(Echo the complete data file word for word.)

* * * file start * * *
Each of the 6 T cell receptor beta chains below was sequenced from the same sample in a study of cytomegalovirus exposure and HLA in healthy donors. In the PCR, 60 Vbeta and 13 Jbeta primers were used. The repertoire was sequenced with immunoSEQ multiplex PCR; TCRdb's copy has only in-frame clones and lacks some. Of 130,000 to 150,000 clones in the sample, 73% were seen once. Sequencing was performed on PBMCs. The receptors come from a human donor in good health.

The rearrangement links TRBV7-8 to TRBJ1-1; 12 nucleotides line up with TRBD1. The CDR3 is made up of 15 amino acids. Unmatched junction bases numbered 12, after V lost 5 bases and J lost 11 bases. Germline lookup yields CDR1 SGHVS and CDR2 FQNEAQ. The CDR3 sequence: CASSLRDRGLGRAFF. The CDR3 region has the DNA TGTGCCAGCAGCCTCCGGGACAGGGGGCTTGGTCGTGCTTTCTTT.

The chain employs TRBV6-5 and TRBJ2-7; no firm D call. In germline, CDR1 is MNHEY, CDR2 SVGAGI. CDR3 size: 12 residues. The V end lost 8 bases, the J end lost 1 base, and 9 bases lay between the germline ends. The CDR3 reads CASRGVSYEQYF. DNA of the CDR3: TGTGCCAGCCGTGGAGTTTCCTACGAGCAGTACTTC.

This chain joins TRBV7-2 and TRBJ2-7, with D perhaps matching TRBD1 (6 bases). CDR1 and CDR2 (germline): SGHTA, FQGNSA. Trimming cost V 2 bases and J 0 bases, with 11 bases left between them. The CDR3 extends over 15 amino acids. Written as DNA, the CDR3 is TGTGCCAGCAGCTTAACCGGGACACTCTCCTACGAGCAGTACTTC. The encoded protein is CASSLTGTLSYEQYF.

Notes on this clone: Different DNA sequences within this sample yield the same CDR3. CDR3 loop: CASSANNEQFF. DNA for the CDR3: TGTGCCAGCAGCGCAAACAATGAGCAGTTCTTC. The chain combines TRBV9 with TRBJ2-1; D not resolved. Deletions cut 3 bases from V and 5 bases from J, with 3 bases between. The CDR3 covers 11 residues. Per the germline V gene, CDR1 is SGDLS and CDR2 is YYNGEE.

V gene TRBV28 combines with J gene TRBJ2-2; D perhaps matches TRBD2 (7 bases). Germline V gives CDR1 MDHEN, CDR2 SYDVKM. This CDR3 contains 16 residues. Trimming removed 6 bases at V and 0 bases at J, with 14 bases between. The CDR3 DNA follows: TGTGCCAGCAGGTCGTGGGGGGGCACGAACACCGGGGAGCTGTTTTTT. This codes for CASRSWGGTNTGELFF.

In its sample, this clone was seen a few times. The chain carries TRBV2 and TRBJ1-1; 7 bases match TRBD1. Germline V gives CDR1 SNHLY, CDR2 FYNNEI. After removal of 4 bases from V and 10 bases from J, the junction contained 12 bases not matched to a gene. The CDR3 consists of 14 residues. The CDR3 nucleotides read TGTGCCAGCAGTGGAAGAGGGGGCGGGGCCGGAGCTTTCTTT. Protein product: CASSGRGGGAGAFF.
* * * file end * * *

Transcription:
Each of the 6 T cell receptor beta chains below was sequenced from the same sample in a study of cytomegalovirus exposure and HLA in healthy donors. In the PCR, 60 Vbeta and 13 Jbeta primers were used. The repertoire was sequenced with immunoSEQ multiplex PCR; TCRdb's copy has only in-frame clones and lacks some. Of 130,000 to 150,000 clones in the sample, 73% were seen once. Sequencing was performed on PBMCs. The receptors come from a human donor in good health.

The rearrangement links TRBV7-8 to TRBJ1-1; 12 nucleotides line up with TRBD1. The CDR3 is made up of 15 amino acids. Unmatched junction bases numbered 12, after V lost 5 bases and J lost 11 bases. Germline lookup yields CDR1 SGHVS and CDR2 FQNEAQ. The CDR3 sequence: CASSLRDRGLGRAFF. The CDR3 region has the DNA TGTGCCAGCAGCCTCCGGGACAGGGGGCTTGGTCGTGCTTTCTTT.

The chain employs TRBV6-5 and TRBJ2-7; no firm D call. In germline, CDR1 is MNHEY, CDR2 SVGAGI. CDR3 size: 12 residues. The V end lost 8 bases, the J end lost 1 base, and 9 bases lay between the germline ends. The CDR3 reads CASRGVSYEQYF. DNA of the CDR3: TGTGCCAGCCGTGGAGTTTCCTACGAGCAGTACTTC.

This chain joins TRBV7-2 and TRBJ2-7, with D perhaps matching TRBD1 (6 bases). CDR1 and CDR2 (germline): SGHTA, FQGNSA. Trimming cost V 2 bases and J 0 bases, with 11 bases left between them. The CDR3 extends over 15 amino acids. Written as DNA, the CDR3 is TGTGCCAGCAGCTTAACCGGGACACTCTCCTACGAGCAGTACTTC. The encoded protein is CASSLTGTLSYEQYF.

Notes on this clone: Different DNA sequences within this sample yield the same CDR3. CDR3 loop: CASSANNEQFF. DNA for the CDR3: TGTGCCAGCAGCGCAAACAATGAGCAGTTCTTC. The chain combines TRBV9 with TRBJ2-1; D not resolved. Deletions cut 3 bases from V and 5 bases from J, with 3 bases between. The CDR3 covers 11 residues. Per the germline V gene, CDR1 is SGDLS and CDR2 is YYNGEE.

V gene TRBV28 combines with J gene TRBJ2-2; D perhaps matches TRBD2 (7 bases). Germline V gives CDR1 MDHEN, CDR2 SYDVKM. This CDR3 contains 16 residues. Trimming removed 6 bases at V and 0 bases at J, with 14 bases between. The CDR3 DNA follows: TGTGCCAGCAGGTCGTGGGGGGGCACGAACACCGGGGAGCTGTTTTTT. This codes for CASRSWGGTNTGELFF.

In its sample, this clone was seen a few times. The chain carries TRBV2 and TRBJ1-1; 7 bases match TRBD1. Germline V gives CDR1 SNHLY, CDR2 FYNNEI. After removal of 4 bases from V and 10 bases from J, the junction contained 12 bases not matched to a gene. The CDR3 consists of 14 residues. The CDR3 nucleotides read TGTGCCAGCAGTGGAAGAGGGGGCGGGGCCGGAGCTTTCTTT. Protein product: CASSGRGGGAGAFF.